WWE.COM: After that, you’re NXT full-time, and you’ve already stated your intention of winning the NXT Title. Coincidently, you were in the tournament to crown the inaugural NXT Champion in 2012. What stands out to you most about NXT’s growth since then?
McINTYRE: I came from [NXT predecessor] Florida Championship Wrestling, so I witnessed the humble beginnings of NXT and watched it grow into the monster it is today. I wrestled Seth Rollins in that first NXT Title Tournament, like you said. I remember that as a fun match. He’s a guy I’d definitely want to lock horns with again.
Since then, seeing Triple H’s vision come to fruition, going from where [NXT] was then to where it is now, has been incredible. It’s a brand I very much wanted to be a part of. I was lucky enough that my work and my fan base had earned me the opportunity to sign pretty much anywhere in the world I desired, but I only had eyes for one place, NXT.
The fact that Hunter contacted me to be part of his passion project means the world to me. It’s an honor to become part of something that means so much to him, and I guarantee I am going to give you absolutely everything, and then some more, to do what I’ve done for every other company in the world: That’s to build it to the next level.
A lot of people perceive going to Raw or SmackDown as a step up from NXT. I don't want it to be seen that way anymore. I want NXT to be on the same playing field, if not even higher.
WWE.COM: The roster is much different now than it was then. Many of today’s NXT Superstars are familiar faces from your time competing around the globe, including in EVOLVE.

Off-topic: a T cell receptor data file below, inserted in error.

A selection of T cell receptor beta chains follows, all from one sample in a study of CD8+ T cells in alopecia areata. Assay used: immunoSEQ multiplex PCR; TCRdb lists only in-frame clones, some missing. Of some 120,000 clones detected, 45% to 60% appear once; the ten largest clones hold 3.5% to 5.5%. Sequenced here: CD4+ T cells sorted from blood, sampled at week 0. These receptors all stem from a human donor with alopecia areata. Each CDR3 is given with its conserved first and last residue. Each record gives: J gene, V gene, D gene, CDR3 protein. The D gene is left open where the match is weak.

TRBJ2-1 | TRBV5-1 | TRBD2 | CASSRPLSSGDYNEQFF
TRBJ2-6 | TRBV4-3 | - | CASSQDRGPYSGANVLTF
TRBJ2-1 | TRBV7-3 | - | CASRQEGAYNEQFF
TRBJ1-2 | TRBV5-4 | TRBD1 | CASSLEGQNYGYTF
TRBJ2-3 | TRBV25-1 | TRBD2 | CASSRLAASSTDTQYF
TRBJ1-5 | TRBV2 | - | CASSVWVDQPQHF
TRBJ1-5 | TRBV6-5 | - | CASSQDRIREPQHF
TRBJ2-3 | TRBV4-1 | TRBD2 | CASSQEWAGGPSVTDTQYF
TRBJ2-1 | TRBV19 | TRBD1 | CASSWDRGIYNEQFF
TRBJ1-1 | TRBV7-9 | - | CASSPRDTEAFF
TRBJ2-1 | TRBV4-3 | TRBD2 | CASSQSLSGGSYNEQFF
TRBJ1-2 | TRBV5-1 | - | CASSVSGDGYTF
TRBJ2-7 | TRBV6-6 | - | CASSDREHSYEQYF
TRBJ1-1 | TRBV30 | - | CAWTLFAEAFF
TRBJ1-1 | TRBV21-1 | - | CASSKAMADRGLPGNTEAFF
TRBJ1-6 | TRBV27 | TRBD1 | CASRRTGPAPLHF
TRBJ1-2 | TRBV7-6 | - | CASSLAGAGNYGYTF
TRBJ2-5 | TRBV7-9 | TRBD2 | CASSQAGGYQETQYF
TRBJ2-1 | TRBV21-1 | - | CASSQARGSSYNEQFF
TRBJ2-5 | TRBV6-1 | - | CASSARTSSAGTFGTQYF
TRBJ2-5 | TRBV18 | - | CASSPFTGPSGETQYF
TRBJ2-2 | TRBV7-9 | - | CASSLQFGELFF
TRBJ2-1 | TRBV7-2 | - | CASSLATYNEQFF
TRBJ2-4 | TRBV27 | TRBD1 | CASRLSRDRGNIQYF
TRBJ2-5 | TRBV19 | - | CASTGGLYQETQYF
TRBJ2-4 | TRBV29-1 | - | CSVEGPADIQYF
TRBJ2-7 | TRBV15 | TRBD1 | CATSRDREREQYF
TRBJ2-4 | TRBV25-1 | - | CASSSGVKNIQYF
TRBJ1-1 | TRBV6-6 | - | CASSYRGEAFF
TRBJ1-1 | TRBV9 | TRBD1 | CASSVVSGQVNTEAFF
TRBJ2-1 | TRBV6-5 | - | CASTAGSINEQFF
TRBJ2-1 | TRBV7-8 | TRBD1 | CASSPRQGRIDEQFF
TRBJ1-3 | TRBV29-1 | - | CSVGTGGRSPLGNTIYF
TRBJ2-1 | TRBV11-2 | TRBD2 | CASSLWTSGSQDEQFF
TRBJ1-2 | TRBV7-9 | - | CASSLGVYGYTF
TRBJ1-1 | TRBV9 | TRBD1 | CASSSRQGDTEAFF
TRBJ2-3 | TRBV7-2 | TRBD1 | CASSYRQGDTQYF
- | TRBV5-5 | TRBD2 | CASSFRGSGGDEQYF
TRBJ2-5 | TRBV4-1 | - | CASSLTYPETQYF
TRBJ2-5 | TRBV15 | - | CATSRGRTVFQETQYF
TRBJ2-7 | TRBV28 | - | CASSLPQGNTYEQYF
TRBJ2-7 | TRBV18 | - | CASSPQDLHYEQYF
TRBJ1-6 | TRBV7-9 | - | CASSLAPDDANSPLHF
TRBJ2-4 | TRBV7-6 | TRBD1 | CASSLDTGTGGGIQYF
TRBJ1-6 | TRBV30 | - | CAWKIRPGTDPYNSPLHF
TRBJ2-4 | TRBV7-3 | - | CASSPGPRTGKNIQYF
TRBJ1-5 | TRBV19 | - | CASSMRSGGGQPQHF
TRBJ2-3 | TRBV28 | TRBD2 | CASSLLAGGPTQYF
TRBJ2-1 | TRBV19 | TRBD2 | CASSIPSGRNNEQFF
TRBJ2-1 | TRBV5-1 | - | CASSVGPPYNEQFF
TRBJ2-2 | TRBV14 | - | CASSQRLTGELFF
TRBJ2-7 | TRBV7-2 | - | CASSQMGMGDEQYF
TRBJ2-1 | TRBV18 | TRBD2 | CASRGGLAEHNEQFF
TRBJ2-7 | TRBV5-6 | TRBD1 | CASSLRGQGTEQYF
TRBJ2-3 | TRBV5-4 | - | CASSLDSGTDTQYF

McINTYRE: Like I said, NXT is the strongest roster going today. The funny thing is, you were referring to the last time I was in NXT. I’d been on the road for a few years, I knew a few of the guys, but I didn’t know that many people in the NXT locker room.
When I walked into the locker room this time, I knew literally everybody — guys I had wrestled in America or Germany or Denmark or Scotland. There were a few guys I haven’t wrestled but am a big fan of, so I just hung out in the corner and thought, “Oh man, I’m coming for you one day.”
WWE.COM: Besides the NXT Champion, Bobby Roode, who do you consider your toughest competition in NXT?
McINTYRE: I’m looking forward to getting in the ring with Aleister Black and with the big Irishman, Killian Dain. Roderick Strong is one, if not my top opponent over the past few years; when we get in there, we don’t mess about.
When I look around, I realize NXT is something special already. Hopefully, I can add to it and help grow the product. The way I see it, we have an opportunity to rival Raw and SmackDown, and that’s not even where I want to be right now.
A lot of people perceive going to Raw or SmackDown as a step up from NXT. I don’t want it to be seen that way anymore. I want NXT to be on the same playing field, if not even higher. I have complete tunnel vision. NXT is going to be the No. 1 brand, and I believe that with our roster, if we work our a**es off, we will get more people talking about NXT than Raw, SmackDown or any other show on the planet.
Drew McIntyre’s final weekend with EVOLVE Wrestling begins Saturday, April 22, at EVOLVE 82 in Queens, N.Y., where he will take on EVOLVE Champion Zack Sabre Jr. in a non-title match. Then, McIntyre competes in his last EVOLVE match Sunday, April 23, at EVOLVE 83 in an “I Quit” Match against WWN Champion Matt Riddle in Brooklyn. Tickets are available now at Ticketfly.com.